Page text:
Hey! Lookie here! It's my favorite link-up day! The day we talk about books, other book lovers talk about books, and my goodreads "to read" list grows exponentially. Thanks again to Jana and Steph for making this day happen for us bookworms.
1. Paperboy by Vince Vawter - Set in the '50's, a young boy with a speech impediment takes over a paper route for a month and encounters local neighbourhood characters while learning lessons about himself and his life. It won a Newberry Medal Honor in 2014. Do kids these days read these books? Or do adults "think" kids should read them, but they don't? 2.5/5
3. Fourth of July Creek by Smith Henderson - If you are looking for a feel-good, cheerful read, this isn't it. This was a heavy one. Heart-breaking, infuriating, sometimes maddening with topics covering abuse, neglect, arson, alcoholism, child prostitution, or more not-so-pretty things...but a well-written story to evoke such emotion. If you are prepared to be emotionally spent, I recommend it. 4/5
4. The Book of Unknown Americans by Cristina Henríquez - Fantastic concept, not so fantastic delivery. Simplistic. Lacks depth. Only a couple of characters (out of so many that it was difficult to keep track of them all) were well-developed. I wanted to like this more, I wanted to care more, but I didn't. I was really disappointed that I didn't. 2/5
5. The Rise and Fall of the Gallivanters by M.J. Beaufrand - I feel a little scattered about this book. Maybe because the book is scattered. Parts I loved, parts were silly. Parts were endearing, parts were annoying. Parts were flimsy, parts weren't. I read it in a day and stayed up past my bedtime to finish it, so I was interested in it enough to discover how it all unfolded. Plus, there's a music competition and a music store ... and you know, I like music. 3/5
6. Sex, Drugs, Ratt & Roll by Stephen Pearcy with Sam Benjamin - If he'd quit calling the female groupies "trim" (or "drunken cupcakes" or "sluts"), I might have enjoyed this more. I've read my fair share of rock bios, and debauchery & sex are often very much included in them...totally fine...but for some reason, Stephen Pearcy's storytelling (or maybe it's the writer's fault) of these encounters totally turned me off. I really like RATT music still to this day. I've seen them in concert numerous times in Texas, California, and even Sheffield, England. I will still like the music, but I don't have to like Stephen Pearcy as a person. 3/5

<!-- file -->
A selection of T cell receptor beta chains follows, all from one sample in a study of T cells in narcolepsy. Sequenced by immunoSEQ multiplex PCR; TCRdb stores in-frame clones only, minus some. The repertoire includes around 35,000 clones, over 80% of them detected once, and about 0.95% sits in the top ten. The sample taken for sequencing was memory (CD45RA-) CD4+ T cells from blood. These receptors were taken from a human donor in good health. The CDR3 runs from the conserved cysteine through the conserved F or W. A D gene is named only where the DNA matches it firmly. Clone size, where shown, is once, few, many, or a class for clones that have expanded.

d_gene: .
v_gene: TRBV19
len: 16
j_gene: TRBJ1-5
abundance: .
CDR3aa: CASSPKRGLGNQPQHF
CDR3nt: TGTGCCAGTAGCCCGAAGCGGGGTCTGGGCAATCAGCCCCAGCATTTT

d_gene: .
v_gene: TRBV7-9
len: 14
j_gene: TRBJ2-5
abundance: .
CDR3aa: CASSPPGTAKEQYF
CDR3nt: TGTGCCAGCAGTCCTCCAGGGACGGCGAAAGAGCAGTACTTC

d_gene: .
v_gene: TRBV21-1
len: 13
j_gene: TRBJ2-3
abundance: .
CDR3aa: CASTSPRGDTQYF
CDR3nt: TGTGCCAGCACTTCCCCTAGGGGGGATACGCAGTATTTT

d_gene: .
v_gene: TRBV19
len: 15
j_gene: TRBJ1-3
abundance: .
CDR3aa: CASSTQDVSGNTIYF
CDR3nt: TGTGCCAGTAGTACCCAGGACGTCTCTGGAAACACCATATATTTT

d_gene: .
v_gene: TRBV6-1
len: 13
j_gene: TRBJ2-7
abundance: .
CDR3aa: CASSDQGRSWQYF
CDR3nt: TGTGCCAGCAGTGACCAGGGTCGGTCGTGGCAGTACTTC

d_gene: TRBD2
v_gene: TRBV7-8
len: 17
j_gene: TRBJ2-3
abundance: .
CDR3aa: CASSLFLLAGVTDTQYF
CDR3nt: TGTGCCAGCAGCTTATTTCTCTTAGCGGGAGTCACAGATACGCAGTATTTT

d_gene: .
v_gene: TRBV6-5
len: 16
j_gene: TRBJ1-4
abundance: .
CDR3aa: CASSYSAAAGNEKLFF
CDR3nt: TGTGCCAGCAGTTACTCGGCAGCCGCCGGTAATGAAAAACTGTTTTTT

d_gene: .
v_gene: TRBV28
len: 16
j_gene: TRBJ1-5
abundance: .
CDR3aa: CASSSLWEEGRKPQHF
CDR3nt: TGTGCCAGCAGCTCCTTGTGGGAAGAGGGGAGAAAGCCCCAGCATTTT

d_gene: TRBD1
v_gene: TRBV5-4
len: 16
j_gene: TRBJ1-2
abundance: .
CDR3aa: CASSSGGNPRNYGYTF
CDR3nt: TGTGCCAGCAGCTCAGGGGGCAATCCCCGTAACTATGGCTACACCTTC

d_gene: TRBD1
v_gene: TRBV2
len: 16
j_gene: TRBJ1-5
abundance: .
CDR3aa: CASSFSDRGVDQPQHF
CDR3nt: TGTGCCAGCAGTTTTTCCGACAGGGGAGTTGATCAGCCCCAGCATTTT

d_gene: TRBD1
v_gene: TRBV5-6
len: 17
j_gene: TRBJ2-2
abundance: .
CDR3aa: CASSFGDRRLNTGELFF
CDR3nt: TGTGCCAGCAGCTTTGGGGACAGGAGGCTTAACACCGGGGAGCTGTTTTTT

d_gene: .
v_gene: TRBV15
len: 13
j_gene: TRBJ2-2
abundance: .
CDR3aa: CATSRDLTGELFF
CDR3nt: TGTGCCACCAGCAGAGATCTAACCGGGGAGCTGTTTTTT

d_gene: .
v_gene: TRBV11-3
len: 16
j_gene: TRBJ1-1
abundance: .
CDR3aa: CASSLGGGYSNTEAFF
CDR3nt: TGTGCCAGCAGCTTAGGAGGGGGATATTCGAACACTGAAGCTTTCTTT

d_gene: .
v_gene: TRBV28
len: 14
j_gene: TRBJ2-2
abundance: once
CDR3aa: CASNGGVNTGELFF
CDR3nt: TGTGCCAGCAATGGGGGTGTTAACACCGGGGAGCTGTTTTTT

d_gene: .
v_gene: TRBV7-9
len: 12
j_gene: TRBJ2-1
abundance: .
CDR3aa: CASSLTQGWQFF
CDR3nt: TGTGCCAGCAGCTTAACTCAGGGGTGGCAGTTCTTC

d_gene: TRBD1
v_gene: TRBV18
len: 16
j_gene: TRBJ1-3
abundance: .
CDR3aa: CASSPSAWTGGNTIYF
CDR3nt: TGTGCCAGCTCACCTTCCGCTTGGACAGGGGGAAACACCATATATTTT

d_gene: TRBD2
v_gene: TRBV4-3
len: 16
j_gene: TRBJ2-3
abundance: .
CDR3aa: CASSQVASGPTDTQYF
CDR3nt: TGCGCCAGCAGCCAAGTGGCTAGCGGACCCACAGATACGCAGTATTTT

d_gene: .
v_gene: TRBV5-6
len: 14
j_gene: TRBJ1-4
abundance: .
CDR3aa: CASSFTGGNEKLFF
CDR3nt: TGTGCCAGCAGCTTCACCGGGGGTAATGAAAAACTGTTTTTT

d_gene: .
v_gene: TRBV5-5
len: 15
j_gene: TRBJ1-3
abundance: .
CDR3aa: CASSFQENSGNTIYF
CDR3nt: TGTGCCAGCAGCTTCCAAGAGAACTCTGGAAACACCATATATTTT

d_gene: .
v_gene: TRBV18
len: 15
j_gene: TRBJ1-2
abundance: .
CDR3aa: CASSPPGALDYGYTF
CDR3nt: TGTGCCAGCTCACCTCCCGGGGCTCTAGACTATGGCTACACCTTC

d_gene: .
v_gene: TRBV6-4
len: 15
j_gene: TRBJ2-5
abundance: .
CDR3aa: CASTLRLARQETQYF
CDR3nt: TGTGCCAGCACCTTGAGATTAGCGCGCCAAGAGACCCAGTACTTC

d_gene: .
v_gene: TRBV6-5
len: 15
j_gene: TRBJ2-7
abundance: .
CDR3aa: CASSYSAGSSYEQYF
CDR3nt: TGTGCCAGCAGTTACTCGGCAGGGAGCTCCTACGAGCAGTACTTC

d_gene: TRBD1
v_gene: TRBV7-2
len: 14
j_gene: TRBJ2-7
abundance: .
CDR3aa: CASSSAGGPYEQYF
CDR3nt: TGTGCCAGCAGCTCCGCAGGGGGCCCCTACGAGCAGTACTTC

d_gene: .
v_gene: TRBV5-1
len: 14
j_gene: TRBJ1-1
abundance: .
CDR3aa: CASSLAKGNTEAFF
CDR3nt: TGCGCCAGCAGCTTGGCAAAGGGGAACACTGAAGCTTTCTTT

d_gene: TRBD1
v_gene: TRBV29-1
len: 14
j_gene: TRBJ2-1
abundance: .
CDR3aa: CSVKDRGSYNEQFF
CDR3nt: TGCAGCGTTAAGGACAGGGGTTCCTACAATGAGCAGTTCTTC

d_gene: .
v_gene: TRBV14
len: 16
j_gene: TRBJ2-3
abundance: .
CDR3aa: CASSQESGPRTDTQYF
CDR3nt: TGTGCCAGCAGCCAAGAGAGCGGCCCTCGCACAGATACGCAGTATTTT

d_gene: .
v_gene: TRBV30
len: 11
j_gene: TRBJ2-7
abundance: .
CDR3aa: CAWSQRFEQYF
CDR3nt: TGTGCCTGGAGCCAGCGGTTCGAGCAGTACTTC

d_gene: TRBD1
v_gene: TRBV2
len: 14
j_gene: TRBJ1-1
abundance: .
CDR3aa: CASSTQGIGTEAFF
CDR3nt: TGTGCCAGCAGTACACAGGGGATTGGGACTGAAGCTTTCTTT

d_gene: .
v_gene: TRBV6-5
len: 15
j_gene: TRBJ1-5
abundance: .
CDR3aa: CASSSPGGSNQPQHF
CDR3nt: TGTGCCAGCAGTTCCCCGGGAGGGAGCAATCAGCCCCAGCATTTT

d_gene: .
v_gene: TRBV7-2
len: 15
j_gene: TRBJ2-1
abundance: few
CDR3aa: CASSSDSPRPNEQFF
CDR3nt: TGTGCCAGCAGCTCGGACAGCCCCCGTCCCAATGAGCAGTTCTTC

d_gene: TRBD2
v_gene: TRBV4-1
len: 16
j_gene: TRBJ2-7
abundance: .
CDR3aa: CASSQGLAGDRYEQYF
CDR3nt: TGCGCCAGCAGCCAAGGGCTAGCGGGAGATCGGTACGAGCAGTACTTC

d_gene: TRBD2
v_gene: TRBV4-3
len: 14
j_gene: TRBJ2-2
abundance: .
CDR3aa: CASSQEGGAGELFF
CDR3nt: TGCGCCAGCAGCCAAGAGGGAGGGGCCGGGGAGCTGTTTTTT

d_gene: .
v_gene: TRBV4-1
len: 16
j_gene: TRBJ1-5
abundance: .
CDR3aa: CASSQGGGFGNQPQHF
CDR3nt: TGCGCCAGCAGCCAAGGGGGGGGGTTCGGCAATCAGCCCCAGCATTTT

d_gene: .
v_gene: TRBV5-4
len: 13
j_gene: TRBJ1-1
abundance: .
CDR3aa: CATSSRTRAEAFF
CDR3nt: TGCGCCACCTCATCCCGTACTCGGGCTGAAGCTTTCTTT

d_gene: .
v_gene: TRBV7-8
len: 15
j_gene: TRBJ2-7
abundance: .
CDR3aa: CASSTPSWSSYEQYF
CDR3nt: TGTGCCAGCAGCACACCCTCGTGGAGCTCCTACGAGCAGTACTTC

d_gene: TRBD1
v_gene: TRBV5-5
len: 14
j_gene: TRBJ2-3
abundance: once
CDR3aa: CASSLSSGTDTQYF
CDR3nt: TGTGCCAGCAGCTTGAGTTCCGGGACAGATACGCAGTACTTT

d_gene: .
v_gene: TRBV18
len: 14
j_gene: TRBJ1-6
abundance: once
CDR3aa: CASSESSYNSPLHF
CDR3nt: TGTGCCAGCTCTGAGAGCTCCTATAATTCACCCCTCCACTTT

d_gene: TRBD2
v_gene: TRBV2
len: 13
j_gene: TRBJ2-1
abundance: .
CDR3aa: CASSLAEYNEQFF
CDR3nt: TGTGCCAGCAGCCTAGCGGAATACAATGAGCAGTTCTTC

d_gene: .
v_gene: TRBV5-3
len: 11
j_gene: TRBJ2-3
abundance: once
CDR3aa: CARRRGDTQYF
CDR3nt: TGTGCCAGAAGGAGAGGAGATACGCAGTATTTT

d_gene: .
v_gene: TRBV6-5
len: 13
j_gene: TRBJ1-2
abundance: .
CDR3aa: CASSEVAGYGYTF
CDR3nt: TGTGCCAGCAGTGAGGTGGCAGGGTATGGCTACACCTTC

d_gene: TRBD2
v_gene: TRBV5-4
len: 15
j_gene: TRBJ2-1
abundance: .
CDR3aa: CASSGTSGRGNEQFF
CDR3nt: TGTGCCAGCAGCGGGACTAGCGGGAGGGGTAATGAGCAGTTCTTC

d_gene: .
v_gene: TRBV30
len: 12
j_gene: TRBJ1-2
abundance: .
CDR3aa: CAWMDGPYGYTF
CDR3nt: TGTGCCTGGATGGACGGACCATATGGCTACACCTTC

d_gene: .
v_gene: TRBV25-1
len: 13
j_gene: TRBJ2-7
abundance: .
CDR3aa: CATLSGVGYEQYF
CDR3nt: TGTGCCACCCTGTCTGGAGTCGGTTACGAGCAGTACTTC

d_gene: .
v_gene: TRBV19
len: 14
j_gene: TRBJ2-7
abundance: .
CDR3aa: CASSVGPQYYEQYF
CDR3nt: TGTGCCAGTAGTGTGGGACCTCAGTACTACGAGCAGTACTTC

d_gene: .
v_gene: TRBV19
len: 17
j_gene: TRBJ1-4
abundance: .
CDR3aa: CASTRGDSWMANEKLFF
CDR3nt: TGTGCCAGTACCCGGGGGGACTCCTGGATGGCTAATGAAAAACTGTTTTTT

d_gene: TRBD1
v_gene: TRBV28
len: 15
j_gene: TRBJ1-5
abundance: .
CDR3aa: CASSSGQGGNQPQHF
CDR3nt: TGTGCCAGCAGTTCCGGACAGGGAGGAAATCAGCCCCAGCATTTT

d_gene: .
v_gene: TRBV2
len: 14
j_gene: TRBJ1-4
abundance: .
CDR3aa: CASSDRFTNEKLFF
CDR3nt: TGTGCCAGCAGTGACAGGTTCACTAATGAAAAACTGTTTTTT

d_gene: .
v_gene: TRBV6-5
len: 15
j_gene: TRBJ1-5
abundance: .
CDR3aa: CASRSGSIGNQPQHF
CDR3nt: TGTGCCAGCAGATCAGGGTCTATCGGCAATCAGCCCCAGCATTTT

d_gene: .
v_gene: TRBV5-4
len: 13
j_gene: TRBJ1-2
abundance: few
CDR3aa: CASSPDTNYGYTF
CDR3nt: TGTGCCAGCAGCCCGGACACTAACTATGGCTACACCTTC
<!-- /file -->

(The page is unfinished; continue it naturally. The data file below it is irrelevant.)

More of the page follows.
7. Jackaby by William Ritter - From page 131: "Science and magic, beauty and bedlam, things that ought to be at odds-they just don't follow the same rules when Jackaby's involved." I talked about what I thought of this book here. 2.5/5
8. Side Effects May Vary by Julie Murphy - The main characters in this book are either fickle & cruel, endearing & loveable, and sometimes pathetic & lost Pretty standard for high school kids, right? I kept getting especially angry, even disgusted, at a particular character, yet I was invested in the story that I couldn't put this book down. I've said it before, I'll say it again, I like characters who are severely flawed individuals. Reading reviews on goodreads, it seems others don't like this book because they don't like the lead character. I don't have to like the character to like the journey and the story that unfolds for her. If YA is a genre you enjoy reading, I recommend this book. 4.5/5
9. The Dinner by Herman Koch - About a third of the way into the book, I was shouting in my head "get to the point!" I liked the moral dilemma faced by these characters. What annoyed me most was how overly descriptive the author was about inconsequential details, yet how vague and/or lacking of detail he was in others. I'm fine with leaving some things open to interpretation, but I wish he'd dive much deeper into that moral dilemma. 3/5
Currently reading: The Silkworm by Robert Galbraith
Next up: Black-Eyed Susans, Night, My Heart and Other Black Holes, Tweak, Crank
So, whatcha been readin'?